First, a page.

- Make sure that you set standards for civility. Disagreements can generate new ideas and should be welcomed, but do not let them devolve into personal attacks, name calling, or threats.
- Decide on how best to communicate. You and your team may need to get in touch directly and fast, and in a way that keeps everyone in the know. Settle on a system – phone, email, or otherwise – that works for the whole team.
- Develop a system for conflict resolution. In case team members have a difference, set up agreed upon ways to resolve the problem. You might agree to name a third party member of the team as a mediator, for instance.
Define roles and responsibilities.You probably chose each member of your team for a reason, to fulfill a certain purpose or with a role in mind. Make sure that each member is aware of how he adds to the system.
- Ideally, your team will act as your counselors and your eyes and ears. This sort of behavior, and a cohesive and less competitive team, is more likely if each member has a distinct role and feels as if they are valued for it.
- Show Bill that you value his twenty-five years of front-line service experience, for example. Show Natalia that you rely on her to outline more efficient workplace procedures. And demonstrate to Sarah that her knowledge of your supply networks is crucial.
- Employees who are sure of their place in the system are also more likely to voice uncomfortable truths. A team with defined roles is less likely to be one of “yes-men.”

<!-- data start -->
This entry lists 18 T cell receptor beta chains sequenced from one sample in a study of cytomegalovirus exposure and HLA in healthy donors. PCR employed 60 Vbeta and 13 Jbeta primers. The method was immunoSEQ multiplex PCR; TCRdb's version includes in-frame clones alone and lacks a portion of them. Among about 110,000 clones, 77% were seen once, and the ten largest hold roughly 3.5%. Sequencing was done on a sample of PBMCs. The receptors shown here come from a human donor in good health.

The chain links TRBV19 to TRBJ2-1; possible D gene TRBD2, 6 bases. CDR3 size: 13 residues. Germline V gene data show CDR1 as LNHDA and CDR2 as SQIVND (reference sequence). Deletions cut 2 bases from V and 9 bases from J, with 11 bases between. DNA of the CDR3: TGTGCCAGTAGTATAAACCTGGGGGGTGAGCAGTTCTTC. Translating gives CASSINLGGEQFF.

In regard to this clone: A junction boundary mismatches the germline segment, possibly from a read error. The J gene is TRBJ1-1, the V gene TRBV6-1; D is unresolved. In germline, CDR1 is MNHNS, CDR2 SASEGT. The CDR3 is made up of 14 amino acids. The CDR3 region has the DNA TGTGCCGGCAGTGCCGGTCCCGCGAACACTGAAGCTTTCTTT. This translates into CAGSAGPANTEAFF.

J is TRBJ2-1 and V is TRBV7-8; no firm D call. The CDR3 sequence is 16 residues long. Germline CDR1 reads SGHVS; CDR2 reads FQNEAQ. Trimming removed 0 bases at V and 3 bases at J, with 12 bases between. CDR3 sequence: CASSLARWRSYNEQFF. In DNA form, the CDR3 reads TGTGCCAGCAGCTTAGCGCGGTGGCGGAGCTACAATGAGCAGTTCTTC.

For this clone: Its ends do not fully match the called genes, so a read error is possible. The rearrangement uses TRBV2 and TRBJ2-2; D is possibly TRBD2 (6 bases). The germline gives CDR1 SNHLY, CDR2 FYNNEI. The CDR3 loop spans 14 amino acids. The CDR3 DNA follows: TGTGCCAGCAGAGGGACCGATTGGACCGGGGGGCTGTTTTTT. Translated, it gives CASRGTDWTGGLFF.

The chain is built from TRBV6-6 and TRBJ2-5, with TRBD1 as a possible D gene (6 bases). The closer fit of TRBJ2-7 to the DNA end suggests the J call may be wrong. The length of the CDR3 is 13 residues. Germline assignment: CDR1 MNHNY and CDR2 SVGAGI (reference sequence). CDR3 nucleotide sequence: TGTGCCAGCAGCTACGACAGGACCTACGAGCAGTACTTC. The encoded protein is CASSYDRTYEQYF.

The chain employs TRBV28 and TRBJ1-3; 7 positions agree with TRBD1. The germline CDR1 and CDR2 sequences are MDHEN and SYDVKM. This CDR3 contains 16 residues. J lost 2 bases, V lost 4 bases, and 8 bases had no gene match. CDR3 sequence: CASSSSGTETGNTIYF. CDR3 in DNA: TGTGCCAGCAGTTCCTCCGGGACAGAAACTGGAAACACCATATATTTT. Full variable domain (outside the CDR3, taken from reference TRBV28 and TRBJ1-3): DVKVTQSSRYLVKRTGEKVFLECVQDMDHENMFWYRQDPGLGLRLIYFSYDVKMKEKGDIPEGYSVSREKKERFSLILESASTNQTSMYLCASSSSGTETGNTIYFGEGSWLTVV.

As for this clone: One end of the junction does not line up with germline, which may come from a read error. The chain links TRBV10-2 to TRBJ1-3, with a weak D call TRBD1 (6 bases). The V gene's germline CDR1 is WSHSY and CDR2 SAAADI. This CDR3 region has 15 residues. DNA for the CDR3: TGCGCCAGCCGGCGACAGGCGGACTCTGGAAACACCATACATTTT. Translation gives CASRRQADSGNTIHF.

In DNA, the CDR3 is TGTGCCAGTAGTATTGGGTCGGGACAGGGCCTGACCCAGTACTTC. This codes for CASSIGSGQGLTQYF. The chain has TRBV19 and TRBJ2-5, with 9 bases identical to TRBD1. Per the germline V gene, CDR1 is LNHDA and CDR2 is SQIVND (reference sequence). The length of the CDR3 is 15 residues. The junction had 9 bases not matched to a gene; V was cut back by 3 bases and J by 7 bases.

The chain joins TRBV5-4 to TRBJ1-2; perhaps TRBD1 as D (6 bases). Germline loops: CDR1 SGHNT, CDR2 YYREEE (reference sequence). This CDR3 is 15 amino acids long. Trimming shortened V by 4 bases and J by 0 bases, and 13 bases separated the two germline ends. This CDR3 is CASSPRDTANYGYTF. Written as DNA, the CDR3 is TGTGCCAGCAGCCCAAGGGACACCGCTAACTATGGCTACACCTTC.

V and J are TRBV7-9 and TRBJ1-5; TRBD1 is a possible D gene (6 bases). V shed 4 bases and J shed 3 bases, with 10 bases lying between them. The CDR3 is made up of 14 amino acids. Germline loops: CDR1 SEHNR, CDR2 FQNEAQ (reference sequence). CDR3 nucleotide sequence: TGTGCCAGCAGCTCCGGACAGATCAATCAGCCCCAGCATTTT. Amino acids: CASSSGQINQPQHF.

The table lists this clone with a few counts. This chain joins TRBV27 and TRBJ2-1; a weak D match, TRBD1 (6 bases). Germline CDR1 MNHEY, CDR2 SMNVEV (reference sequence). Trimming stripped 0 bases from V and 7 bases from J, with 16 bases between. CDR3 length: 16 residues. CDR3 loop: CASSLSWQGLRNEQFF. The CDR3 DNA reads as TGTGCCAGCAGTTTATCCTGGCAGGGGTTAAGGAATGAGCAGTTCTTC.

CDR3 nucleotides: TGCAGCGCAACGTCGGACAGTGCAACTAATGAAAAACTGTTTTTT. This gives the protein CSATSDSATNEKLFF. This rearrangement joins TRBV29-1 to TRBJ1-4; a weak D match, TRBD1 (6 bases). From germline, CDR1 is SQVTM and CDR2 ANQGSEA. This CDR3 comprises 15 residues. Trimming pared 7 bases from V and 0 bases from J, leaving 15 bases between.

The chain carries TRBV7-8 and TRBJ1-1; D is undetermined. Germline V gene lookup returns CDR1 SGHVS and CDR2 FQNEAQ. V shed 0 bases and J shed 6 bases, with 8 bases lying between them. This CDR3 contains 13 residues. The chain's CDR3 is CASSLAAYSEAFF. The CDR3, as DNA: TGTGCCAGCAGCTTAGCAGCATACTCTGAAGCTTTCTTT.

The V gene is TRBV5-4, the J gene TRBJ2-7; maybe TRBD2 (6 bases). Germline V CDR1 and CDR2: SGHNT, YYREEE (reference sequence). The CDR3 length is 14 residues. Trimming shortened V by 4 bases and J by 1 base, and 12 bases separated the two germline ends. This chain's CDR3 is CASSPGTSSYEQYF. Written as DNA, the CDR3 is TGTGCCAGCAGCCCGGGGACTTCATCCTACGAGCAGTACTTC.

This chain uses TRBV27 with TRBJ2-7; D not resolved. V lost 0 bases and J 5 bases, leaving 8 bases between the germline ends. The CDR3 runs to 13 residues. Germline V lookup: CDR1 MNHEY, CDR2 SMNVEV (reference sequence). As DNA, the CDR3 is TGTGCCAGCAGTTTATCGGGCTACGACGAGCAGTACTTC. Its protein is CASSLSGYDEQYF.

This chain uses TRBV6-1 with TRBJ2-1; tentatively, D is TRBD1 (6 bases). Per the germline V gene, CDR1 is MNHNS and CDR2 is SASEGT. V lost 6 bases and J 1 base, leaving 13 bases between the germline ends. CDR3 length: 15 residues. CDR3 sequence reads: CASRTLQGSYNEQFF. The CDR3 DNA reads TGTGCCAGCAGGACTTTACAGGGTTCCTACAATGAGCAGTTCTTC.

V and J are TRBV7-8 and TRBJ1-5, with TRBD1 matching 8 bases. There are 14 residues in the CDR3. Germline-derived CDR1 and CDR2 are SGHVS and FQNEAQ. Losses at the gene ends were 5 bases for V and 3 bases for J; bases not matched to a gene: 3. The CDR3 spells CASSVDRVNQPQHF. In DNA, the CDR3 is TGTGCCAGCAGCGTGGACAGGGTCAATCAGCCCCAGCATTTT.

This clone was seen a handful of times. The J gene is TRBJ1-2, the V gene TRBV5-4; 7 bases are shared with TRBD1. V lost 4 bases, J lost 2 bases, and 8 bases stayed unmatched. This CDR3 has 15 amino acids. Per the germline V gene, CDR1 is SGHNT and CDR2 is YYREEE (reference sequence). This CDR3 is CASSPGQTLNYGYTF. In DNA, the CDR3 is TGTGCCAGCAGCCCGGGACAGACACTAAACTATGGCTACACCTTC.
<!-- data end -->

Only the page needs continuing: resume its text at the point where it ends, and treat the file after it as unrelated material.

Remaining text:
Acknowledge and reward your team.When it comes to motivation, the carrot is better than the stick. Praise often and criticize only when absolutely necessary. Do not take performance for granted and give your team members credit for a job well done. This will reflect well on your leadership and serve to motivate the team.
- You can reward your team in different ways. If you have money, give raises. If not, offer them more control over their work or increased flexibility on the job. Reward them and show your trust.
- Don’t just reward individual accomplishment. Stop to note the team’s progress as a whole. You could even create a system where team members can “nominate” colleagues for acknowledgement.
- Prioritize and focus on a few gaps at a time.
- Talent is natural. It can be enhanced but not created. Skills can be created, so your HR department must play a critical role with this process.
Video: How to Create a High Performance Team